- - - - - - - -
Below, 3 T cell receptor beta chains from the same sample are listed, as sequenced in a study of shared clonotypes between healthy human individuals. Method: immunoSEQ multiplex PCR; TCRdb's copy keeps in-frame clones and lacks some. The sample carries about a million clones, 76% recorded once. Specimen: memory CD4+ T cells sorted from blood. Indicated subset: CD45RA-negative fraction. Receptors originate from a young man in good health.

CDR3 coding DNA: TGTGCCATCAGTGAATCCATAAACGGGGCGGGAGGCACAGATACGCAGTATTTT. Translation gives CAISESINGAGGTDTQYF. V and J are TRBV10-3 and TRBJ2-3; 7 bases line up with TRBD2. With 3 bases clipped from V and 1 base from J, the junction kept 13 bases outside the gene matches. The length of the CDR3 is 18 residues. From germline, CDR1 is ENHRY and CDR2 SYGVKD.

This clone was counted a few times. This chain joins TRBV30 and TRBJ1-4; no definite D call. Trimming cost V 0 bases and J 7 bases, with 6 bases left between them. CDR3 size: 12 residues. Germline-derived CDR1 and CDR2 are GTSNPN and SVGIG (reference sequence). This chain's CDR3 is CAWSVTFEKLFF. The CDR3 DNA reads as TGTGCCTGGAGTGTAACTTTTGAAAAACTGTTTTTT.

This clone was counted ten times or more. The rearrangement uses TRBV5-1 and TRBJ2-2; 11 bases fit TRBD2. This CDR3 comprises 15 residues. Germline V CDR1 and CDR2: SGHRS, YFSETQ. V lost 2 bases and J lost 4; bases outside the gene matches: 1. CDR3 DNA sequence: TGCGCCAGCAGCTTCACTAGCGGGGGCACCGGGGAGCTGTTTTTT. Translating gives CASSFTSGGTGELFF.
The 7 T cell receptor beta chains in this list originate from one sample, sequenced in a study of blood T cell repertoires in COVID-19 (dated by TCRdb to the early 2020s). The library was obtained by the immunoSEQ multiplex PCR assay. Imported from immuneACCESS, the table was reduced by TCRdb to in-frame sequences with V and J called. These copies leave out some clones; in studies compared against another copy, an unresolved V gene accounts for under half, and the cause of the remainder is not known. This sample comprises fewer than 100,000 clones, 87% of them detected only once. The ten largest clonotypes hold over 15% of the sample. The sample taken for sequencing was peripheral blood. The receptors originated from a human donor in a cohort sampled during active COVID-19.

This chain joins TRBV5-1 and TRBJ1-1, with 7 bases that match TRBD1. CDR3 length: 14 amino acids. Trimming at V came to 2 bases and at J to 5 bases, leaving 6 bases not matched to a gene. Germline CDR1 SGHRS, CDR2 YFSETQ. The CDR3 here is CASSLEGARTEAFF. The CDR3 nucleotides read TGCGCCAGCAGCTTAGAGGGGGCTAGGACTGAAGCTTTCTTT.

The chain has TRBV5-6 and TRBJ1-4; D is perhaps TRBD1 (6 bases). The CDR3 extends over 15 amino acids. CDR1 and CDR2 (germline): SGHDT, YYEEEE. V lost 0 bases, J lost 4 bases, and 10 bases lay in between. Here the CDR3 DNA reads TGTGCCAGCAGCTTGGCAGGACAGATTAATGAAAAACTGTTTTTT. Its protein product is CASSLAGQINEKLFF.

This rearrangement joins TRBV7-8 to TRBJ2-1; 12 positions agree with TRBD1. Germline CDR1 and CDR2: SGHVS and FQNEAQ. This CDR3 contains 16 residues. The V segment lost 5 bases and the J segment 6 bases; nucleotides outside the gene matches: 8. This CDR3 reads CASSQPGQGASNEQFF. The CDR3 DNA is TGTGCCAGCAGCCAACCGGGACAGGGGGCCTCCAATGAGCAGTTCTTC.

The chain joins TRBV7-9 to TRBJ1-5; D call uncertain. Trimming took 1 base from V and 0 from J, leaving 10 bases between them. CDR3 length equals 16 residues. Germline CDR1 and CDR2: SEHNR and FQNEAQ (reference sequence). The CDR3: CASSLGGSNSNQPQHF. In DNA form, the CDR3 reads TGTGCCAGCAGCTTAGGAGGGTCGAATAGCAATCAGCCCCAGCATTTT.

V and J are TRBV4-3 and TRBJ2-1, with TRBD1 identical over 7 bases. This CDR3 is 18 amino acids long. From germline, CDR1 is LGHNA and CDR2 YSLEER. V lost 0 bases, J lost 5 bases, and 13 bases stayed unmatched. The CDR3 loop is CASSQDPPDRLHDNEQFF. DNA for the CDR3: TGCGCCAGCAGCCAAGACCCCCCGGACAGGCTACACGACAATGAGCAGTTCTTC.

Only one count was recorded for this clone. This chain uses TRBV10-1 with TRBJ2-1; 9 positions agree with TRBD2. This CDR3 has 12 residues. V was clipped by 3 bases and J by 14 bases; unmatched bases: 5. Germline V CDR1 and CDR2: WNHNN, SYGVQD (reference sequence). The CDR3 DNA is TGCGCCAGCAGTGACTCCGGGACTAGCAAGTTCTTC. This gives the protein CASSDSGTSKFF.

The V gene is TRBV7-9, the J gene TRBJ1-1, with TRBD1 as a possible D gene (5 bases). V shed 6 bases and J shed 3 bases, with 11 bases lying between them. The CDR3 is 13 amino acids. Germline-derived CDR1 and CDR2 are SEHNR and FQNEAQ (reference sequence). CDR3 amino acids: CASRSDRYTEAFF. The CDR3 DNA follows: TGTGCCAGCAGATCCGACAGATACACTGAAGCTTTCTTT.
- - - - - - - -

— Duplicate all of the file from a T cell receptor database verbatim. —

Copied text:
Below, 3 T cell receptor beta chains from the same sample are listed, as sequenced in a study of shared clonotypes between healthy human individuals. Method: immunoSEQ multiplex PCR; TCRdb's copy keeps in-frame clones and lacks some. The sample carries about a million clones, 76% recorded once. Specimen: memory CD4+ T cells sorted from blood. Indicated subset: CD45RA-negative fraction. Receptors originate from a young man in good health.

CDR3 coding DNA: TGTGCCATCAGTGAATCCATAAACGGGGCGGGAGGCACAGATACGCAGTATTTT. Translation gives CAISESINGAGGTDTQYF. V and J are TRBV10-3 and TRBJ2-3; 7 bases line up with TRBD2. With 3 bases clipped from V and 1 base from J, the junction kept 13 bases outside the gene matches. The length of the CDR3 is 18 residues. From germline, CDR1 is ENHRY and CDR2 SYGVKD.

This clone was counted a few times. This chain joins TRBV30 and TRBJ1-4; no definite D call. Trimming cost V 0 bases and J 7 bases, with 6 bases left between them. CDR3 size: 12 residues. Germline-derived CDR1 and CDR2 are GTSNPN and SVGIG (reference sequence). This chain's CDR3 is CAWSVTFEKLFF. The CDR3 DNA reads as TGTGCCTGGAGTGTAACTTTTGAAAAACTGTTTTTT.

This clone was counted ten times or more. The rearrangement uses TRBV5-1 and TRBJ2-2; 11 bases fit TRBD2. This CDR3 comprises 15 residues. Germline V CDR1 and CDR2: SGHRS, YFSETQ. V lost 2 bases and J lost 4; bases outside the gene matches: 1. CDR3 DNA sequence: TGCGCCAGCAGCTTCACTAGCGGGGGCACCGGGGAGCTGTTTTTT. Translating gives CASSFTSGGTGELFF.
The 7 T cell receptor beta chains in this list originate from one sample, sequenced in a study of blood T cell repertoires in COVID-19 (dated by TCRdb to the early 2020s). The library was obtained by the immunoSEQ multiplex PCR assay. Imported from immuneACCESS, the table was reduced by TCRdb to in-frame sequences with V and J called. These copies leave out some clones; in studies compared against another copy, an unresolved V gene accounts for under half, and the cause of the remainder is not known. This sample comprises fewer than 100,000 clones, 87% of them detected only once. The ten largest clonotypes hold over 15% of the sample. The sample taken for sequencing was peripheral blood. The receptors originated from a human donor in a cohort sampled during active COVID-19.

This chain joins TRBV5-1 and TRBJ1-1, with 7 bases that match TRBD1. CDR3 length: 14 amino acids. Trimming at V came to 2 bases and at J to 5 bases, leaving 6 bases not matched to a gene. Germline CDR1 SGHRS, CDR2 YFSETQ. The CDR3 here is CASSLEGARTEAFF. The CDR3 nucleotides read TGCGCCAGCAGCTTAGAGGGGGCTAGGACTGAAGCTTTCTTT.

The chain has TRBV5-6 and TRBJ1-4; D is perhaps TRBD1 (6 bases). The CDR3 extends over 15 amino acids. CDR1 and CDR2 (germline): SGHDT, YYEEEE. V lost 0 bases, J lost 4 bases, and 10 bases lay in between. Here the CDR3 DNA reads TGTGCCAGCAGCTTGGCAGGACAGATTAATGAAAAACTGTTTTTT. Its protein product is CASSLAGQINEKLFF.

This rearrangement joins TRBV7-8 to TRBJ2-1; 12 positions agree with TRBD1. Germline CDR1 and CDR2: SGHVS and FQNEAQ. This CDR3 contains 16 residues. The V segment lost 5 bases and the J segment 6 bases; nucleotides outside the gene matches: 8. This CDR3 reads CASSQPGQGASNEQFF. The CDR3 DNA is TGTGCCAGCAGCCAACCGGGACAGGGGGCCTCCAATGAGCAGTTCTTC.

The chain joins TRBV7-9 to TRBJ1-5; D call uncertain. Trimming took 1 base from V and 0 from J, leaving 10 bases between them. CDR3 length equals 16 residues. Germline CDR1 and CDR2: SEHNR and FQNEAQ (reference sequence). The CDR3: CASSLGGSNSNQPQHF. In DNA form, the CDR3 reads TGTGCCAGCAGCTTAGGAGGGTCGAATAGCAATCAGCCCCAGCATTTT.

V and J are TRBV4-3 and TRBJ2-1, with TRBD1 identical over 7 bases. This CDR3 is 18 amino acids long. From germline, CDR1 is LGHNA and CDR2 YSLEER. V lost 0 bases, J lost 5 bases, and 13 bases stayed unmatched. The CDR3 loop is CASSQDPPDRLHDNEQFF. DNA for the CDR3: TGCGCCAGCAGCCAAGACCCCCCGGACAGGCTACACGACAATGAGCAGTTCTTC.

Only one count was recorded for this clone. This chain uses TRBV10-1 with TRBJ2-1; 9 positions agree with TRBD2. This CDR3 has 12 residues. V was clipped by 3 bases and J by 14 bases; unmatched bases: 5. Germline V CDR1 and CDR2: WNHNN, SYGVQD (reference sequence). The CDR3 DNA is TGCGCCAGCAGTGACTCCGGGACTAGCAAGTTCTTC. This gives the protein CASSDSGTSKFF.

The V gene is TRBV7-9, the J gene TRBJ1-1, with TRBD1 as a possible D gene (5 bases). V shed 6 bases and J shed 3 bases, with 11 bases lying between them. The CDR3 is 13 amino acids. Germline-derived CDR1 and CDR2 are SEHNR and FQNEAQ (reference sequence). CDR3 amino acids: CASRSDRYTEAFF. The CDR3 DNA follows: TGTGCCAGCAGATCCGACAGATACACTGAAGCTTTCTTT.